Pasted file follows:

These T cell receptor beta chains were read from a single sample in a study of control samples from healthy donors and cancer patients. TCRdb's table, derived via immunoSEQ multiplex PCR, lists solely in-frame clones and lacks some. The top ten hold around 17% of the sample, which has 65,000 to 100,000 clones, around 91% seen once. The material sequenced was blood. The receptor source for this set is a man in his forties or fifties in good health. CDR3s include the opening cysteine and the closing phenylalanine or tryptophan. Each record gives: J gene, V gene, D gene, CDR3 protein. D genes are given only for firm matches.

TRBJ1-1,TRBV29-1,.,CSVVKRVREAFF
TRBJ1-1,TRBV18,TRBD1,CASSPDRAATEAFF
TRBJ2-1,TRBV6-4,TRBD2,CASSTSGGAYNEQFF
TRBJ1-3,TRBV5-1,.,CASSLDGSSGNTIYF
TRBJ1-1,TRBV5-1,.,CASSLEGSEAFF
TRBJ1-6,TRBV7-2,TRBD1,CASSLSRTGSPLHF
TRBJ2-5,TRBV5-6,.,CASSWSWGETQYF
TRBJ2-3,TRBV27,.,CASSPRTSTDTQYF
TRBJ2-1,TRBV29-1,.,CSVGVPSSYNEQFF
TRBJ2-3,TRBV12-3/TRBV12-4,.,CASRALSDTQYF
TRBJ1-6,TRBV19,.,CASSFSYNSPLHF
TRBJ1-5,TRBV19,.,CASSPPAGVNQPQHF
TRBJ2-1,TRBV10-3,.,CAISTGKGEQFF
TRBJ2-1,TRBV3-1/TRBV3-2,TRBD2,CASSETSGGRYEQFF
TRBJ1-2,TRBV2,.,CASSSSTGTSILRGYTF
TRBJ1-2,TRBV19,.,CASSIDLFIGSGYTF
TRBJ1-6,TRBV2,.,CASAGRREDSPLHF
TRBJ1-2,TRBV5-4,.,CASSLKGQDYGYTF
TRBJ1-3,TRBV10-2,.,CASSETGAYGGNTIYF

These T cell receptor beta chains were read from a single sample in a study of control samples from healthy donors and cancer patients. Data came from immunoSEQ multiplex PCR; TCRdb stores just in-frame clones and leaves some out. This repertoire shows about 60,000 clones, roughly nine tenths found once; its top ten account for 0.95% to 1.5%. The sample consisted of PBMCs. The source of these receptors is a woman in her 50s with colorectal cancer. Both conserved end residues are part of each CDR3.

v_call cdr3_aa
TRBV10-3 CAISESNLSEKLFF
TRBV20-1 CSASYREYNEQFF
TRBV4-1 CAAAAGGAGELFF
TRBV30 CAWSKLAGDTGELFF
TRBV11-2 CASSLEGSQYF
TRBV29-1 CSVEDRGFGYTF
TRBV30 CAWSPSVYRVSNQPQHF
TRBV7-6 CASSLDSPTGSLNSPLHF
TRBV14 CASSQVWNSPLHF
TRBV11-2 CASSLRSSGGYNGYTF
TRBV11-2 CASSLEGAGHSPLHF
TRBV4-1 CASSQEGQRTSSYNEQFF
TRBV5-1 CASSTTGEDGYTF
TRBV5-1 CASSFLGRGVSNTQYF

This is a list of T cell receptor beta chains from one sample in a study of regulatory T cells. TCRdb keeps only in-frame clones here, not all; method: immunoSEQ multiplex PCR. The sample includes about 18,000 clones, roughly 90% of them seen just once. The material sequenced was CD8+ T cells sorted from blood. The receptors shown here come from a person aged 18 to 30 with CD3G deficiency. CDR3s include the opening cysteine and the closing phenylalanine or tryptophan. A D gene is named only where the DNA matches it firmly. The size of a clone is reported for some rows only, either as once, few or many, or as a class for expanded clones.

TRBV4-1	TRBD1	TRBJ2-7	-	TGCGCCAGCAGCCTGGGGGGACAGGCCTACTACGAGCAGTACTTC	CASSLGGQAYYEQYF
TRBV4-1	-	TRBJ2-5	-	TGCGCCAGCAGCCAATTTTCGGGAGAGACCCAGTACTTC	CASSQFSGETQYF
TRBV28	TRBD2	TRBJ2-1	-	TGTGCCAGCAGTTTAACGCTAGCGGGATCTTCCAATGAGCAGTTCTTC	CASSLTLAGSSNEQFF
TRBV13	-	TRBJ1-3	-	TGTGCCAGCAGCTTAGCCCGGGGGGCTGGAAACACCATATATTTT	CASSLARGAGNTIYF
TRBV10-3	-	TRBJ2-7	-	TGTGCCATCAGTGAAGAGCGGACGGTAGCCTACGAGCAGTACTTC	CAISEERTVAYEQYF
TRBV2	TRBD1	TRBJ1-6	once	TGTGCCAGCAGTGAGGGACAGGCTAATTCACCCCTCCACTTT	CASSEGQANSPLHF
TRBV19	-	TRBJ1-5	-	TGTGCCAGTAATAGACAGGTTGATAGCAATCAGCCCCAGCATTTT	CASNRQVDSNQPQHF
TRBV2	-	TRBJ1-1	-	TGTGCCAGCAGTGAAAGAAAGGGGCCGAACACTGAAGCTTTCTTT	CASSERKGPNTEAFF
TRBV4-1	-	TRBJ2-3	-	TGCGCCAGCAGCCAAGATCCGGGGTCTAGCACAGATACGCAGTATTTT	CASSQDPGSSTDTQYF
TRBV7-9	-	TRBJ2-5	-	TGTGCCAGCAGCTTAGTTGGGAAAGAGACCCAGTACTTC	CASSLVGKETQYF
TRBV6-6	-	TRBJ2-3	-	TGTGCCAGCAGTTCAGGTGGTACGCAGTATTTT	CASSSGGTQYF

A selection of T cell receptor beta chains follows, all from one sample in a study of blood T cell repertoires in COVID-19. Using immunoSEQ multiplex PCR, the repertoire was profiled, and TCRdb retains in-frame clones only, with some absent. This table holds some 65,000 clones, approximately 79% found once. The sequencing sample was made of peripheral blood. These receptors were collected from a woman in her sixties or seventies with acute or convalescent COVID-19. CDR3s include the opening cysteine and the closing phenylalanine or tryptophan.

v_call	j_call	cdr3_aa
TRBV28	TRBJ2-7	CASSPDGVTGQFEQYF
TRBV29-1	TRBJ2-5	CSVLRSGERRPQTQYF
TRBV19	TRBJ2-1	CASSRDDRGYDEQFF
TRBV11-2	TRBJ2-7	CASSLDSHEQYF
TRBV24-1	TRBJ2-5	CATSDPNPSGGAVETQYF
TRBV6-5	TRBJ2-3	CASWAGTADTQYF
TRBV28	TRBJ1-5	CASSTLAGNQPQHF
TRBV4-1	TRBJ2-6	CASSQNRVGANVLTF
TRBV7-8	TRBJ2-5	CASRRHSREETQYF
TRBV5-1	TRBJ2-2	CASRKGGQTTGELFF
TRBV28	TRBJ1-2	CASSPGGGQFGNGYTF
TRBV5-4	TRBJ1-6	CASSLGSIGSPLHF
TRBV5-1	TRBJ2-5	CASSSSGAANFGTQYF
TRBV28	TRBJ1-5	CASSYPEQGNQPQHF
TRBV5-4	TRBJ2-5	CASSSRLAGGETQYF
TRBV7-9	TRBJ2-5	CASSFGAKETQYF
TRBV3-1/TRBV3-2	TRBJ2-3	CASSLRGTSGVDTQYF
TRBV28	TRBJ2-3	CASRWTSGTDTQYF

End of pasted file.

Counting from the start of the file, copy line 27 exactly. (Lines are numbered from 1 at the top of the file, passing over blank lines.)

TRBV11-2 CASSLEGSQYF